Four intrepid field observers, backed up by 10 home feeder counters braved the cold weather to record 686 individual birds from 29 species. The high lights of the count included 8 bald eagles, 3 from the Wallace River population and 4 on the Pugwash River with one at the bridge in Pugwash. Six Common Goldeneyes were observed at Estuary House but larger numbers of both Common and Burrows Goldeneyes were seen in the open water by the bridge in Pugwash along with Red-breasted and Common Mergansers.
While not officially within our count area, a flock of 148 Canada geese were observed flying west over the ice of the Northumberland Strait, presumably looking for an area of open water or somewhere to feed. All the birds, from the bald eagles roosting above Docherty Creek to the herring gulls huddled on the ice of the Pugwash Basin, appeared hunched up and minding the cold.
A sincere thank you to everyone who contributed to the count. I am very impressed with our numbers, considering the weather, and I'm sure NS Bird Society and Bird Studies Canada will appreciate our numbers too.
Thank you to the Legislature of Nova Scotia for recognizing the work that FOPE does to conserve the ecosystem of the Pugwash Estuary. We were very pleased to receive this after the visit of Elizabeth Smith-McCrossin, MLA.
John and Bonnie opened up their beautiful hall for a wonderful Christmas party this year and many members of FOPE came to celebrate with us. We had way more food than we could eat and people also generously donated to the food bank.
Thank you so much, John and Bonnie. Good party!
So from all of us at FOPE, we wish you a very Merry Christmas. See you at the Bird Count on Dec. 28th!!!
Once again we partnered with Communities in Bloom to sell at the Christmas Market. Fun to see everyone.
FOPE participated in the annual Christmas Tree Fest at the High School Beat out by Mike Cunningham's tree, we were still second place winners. Thanks to Mary, Sarah, Bonnie, Betty, Sandy and Dianne who all worked on the tree.
Look out Mike Cunningham.
Dec. 5th, 2017 - Elizabeth Smith-McCrossin and assistants accepted FOPE's invitation to see the work we have done towards building an interpretive and education centre and encouraging the public to experience nature. She explored our new trail system as we discussed the potential impacts on the environment of proposed mining activity. The Estuary Trail was in its usual splendour that day - despite the drizzle.
Nov. 12, 2017 - Renovations to the house are pretty well complete, so it is on to the barn we go. The shed at the side was falling down, so it had to go. With Joe and his backhoe and Ralph and his overseeing, the job was done.
Canada’s Important Bird and Biodiversity Areas Program is a science-based initiative to identify, conserve, and monitor a network of sites that provide essential habitat for Canada’s bird populations.
On September 30th, 8 observers left Estuary House for a day of birding to monitor waterfowl activity at 12 different sites. 967 birds were sighted, and that represented 38 different species. Highlights were sighting a bald eagle with a duck kill and 70 + red-breasted mergansers on the Estuary Trail as well as a male wood duck with several females in Conn's Mills.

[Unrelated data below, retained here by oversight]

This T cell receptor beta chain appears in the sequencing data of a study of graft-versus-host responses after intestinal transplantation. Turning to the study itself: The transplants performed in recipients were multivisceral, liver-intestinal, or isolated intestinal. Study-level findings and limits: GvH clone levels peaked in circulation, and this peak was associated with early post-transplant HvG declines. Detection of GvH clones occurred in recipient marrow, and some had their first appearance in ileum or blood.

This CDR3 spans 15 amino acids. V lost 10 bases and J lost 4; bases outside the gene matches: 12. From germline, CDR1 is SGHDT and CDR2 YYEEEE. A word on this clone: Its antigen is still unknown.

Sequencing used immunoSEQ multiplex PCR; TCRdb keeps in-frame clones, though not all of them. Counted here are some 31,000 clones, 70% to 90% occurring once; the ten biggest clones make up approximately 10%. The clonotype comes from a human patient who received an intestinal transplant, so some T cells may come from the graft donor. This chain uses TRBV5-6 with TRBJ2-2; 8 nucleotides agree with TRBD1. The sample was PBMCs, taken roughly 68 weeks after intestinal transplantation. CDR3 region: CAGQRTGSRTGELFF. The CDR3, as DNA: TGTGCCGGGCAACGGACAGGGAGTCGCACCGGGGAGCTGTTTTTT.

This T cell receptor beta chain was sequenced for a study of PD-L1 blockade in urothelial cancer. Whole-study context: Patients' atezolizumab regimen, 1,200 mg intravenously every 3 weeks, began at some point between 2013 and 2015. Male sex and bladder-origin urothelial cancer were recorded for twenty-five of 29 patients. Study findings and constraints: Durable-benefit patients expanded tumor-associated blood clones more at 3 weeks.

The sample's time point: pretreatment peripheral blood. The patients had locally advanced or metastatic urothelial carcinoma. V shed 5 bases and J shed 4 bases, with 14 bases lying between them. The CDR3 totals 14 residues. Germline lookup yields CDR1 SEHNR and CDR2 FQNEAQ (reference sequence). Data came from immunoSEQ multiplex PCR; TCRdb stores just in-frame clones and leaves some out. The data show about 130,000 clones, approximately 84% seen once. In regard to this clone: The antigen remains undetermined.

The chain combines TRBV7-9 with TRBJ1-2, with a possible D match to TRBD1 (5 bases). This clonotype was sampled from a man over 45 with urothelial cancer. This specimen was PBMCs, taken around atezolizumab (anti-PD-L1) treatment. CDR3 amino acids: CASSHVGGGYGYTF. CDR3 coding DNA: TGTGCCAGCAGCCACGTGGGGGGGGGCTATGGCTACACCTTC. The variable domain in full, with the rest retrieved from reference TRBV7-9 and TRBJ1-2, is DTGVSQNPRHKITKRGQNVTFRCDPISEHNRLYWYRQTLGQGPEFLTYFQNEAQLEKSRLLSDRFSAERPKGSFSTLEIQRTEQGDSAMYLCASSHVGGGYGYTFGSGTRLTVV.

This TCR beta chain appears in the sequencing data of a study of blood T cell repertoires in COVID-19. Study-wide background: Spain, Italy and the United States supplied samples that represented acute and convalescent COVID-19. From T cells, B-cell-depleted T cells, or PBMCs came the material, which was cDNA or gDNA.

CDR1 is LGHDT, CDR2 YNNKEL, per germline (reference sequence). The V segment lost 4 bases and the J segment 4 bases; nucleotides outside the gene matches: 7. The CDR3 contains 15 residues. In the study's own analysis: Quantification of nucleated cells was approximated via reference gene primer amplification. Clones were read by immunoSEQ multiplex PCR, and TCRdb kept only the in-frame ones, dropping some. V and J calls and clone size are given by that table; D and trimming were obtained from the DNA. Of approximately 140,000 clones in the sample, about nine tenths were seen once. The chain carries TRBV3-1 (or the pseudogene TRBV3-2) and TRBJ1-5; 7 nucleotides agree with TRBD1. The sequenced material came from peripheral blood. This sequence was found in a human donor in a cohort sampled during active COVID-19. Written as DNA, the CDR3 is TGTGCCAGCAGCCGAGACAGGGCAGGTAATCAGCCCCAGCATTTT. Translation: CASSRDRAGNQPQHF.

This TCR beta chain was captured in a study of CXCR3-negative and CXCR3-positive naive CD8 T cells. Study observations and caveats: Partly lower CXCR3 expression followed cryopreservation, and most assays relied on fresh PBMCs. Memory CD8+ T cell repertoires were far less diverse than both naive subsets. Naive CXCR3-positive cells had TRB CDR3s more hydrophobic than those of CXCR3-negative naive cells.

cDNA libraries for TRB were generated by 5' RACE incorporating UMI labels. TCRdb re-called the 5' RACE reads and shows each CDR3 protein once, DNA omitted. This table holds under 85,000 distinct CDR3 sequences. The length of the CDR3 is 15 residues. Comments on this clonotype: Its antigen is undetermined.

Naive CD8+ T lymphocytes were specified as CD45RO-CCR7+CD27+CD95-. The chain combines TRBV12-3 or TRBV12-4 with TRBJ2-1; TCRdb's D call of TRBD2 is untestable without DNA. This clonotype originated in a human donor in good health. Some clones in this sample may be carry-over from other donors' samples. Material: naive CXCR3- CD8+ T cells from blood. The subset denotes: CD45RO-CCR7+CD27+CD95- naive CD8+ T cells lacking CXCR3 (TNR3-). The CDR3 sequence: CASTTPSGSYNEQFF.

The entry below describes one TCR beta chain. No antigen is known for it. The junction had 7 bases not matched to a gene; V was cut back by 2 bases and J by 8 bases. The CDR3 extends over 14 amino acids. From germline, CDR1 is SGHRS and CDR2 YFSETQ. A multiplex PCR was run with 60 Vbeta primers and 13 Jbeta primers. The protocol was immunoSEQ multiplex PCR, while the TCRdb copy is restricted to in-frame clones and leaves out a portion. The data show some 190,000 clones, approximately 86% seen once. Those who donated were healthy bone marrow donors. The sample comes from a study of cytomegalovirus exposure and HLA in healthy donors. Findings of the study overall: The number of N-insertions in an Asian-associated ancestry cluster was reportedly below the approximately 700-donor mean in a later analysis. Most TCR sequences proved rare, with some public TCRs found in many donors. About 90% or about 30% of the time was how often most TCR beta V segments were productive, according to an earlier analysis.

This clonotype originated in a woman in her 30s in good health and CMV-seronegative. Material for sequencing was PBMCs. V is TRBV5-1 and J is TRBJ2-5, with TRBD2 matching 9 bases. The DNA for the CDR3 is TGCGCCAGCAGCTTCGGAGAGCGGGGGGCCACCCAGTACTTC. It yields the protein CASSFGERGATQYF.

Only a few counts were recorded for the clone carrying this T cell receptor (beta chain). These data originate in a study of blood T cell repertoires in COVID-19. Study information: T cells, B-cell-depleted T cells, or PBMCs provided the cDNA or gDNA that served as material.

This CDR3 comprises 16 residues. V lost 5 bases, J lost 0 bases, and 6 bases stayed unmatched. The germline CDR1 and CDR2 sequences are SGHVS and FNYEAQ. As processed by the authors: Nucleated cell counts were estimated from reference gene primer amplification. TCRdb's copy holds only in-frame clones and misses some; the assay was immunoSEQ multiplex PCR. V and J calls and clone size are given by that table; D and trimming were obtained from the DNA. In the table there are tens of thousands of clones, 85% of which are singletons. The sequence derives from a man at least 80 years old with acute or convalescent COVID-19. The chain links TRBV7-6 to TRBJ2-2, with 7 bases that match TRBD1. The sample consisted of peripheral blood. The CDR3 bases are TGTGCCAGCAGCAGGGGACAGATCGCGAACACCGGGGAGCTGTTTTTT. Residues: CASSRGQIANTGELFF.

This information is used to create conservation plans with wildlife in mind and provide valuable data for the Important Bird and Biodiversity Areas Program. Recently the work done by FOPE and this group of bird watchers was cited by NCC in their newsletter.
September 23, 2017
Two significant things have happened this fall. First, Bob Nogler won a Communities in Bloom award as one of four volunteers of the year for Pugwash. He received the award for his work towards the building of the second FOPE hiking trail.
Building a trail is a gift to the community which will give enjoyment to generations of Pugwash hikers. The Pugwash Peace Trail at about 3.5 km was built to recognize the work of the Thinkers and of all others who strive for peace.
The second event was the official opening of this new trail - FOPE’s Canada 150 celebration. After a few words by Al Gillis, the celebration started with a solstice ceremony to honour the changing of the seasons and a smudging ceremony led by Louise Goodwin and Emile Gautreau.
John Carraberis, vice chair of FOPE and Doug VanHemessen of NCC cut the ribbon, and declared the trails open. The signs acknowledging the important partnerships with NCC, the Seagull foundation property, the Pagweak foundation and Windsor salt were displayed as were the interpretive signs that will be placed along the trails.
A group of about 15 hiked, and another group in 17 canoes and kayaks hit the water for the annual fall flotilla.
It was a gorgeous day, and after the outings, the Estuary house was at its best with some jamming by visiting musicians and a BBQ to greet people as they returned. And it was warm enough for some to swim.
The new trail is part of the Pugwash Peace Trail System with two loops accessible from it - the Masicho and the Kitpoo Loops make another 1.75 km available. Come and try them out